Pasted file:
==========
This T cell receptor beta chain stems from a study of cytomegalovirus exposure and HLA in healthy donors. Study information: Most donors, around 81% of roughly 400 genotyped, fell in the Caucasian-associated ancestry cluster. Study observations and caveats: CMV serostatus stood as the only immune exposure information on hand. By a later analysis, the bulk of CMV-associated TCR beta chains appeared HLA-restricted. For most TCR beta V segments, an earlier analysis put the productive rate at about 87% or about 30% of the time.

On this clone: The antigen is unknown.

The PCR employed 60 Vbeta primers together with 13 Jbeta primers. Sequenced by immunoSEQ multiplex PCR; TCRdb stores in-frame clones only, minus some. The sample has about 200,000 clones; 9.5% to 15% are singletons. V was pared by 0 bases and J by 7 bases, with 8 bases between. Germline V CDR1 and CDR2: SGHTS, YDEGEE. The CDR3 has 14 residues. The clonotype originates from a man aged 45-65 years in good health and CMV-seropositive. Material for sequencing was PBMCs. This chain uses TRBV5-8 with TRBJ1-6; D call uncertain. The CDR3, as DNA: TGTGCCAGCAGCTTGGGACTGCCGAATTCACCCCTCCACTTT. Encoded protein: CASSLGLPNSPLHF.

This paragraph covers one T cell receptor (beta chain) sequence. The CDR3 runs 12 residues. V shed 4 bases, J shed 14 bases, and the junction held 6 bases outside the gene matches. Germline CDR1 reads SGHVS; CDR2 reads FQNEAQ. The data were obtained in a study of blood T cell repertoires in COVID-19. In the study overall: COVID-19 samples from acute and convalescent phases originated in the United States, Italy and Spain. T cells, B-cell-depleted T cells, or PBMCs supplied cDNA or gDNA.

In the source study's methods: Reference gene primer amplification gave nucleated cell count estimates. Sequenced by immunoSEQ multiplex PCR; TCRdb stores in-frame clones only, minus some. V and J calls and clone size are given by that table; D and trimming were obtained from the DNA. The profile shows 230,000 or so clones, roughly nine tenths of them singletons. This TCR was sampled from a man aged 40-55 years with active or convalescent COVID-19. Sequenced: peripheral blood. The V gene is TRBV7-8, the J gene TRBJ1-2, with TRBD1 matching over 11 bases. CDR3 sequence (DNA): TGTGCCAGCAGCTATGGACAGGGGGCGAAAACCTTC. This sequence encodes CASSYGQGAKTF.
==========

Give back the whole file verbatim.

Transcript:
This T cell receptor beta chain stems from a study of cytomegalovirus exposure and HLA in healthy donors. Study information: Most donors, around 81% of roughly 400 genotyped, fell in the Caucasian-associated ancestry cluster. Study observations and caveats: CMV serostatus stood as the only immune exposure information on hand. By a later analysis, the bulk of CMV-associated TCR beta chains appeared HLA-restricted. For most TCR beta V segments, an earlier analysis put the productive rate at about 87% or about 30% of the time.

On this clone: The antigen is unknown.

The PCR employed 60 Vbeta primers together with 13 Jbeta primers. Sequenced by immunoSEQ multiplex PCR; TCRdb stores in-frame clones only, minus some. The sample has about 200,000 clones; 9.5% to 15% are singletons. V was pared by 0 bases and J by 7 bases, with 8 bases between. Germline V CDR1 and CDR2: SGHTS, YDEGEE. The CDR3 has 14 residues. The clonotype originates from a man aged 45-65 years in good health and CMV-seropositive. Material for sequencing was PBMCs. This chain uses TRBV5-8 with TRBJ1-6; D call uncertain. The CDR3, as DNA: TGTGCCAGCAGCTTGGGACTGCCGAATTCACCCCTCCACTTT. Encoded protein: CASSLGLPNSPLHF.

This paragraph covers one T cell receptor (beta chain) sequence. The CDR3 runs 12 residues. V shed 4 bases, J shed 14 bases, and the junction held 6 bases outside the gene matches. Germline CDR1 reads SGHVS; CDR2 reads FQNEAQ. The data were obtained in a study of blood T cell repertoires in COVID-19. In the study overall: COVID-19 samples from acute and convalescent phases originated in the United States, Italy and Spain. T cells, B-cell-depleted T cells, or PBMCs supplied cDNA or gDNA.

In the source study's methods: Reference gene primer amplification gave nucleated cell count estimates. Sequenced by immunoSEQ multiplex PCR; TCRdb stores in-frame clones only, minus some. V and J calls and clone size are given by that table; D and trimming were obtained from the DNA. The profile shows 230,000 or so clones, roughly nine tenths of them singletons. This TCR was sampled from a man aged 40-55 years with active or convalescent COVID-19. Sequenced: peripheral blood. The V gene is TRBV7-8, the J gene TRBJ1-2, with TRBD1 matching over 11 bases. CDR3 sequence (DNA): TGTGCCAGCAGCTATGGACAGGGGGCGAAAACCTTC. This sequence encodes CASSYGQGAKTF.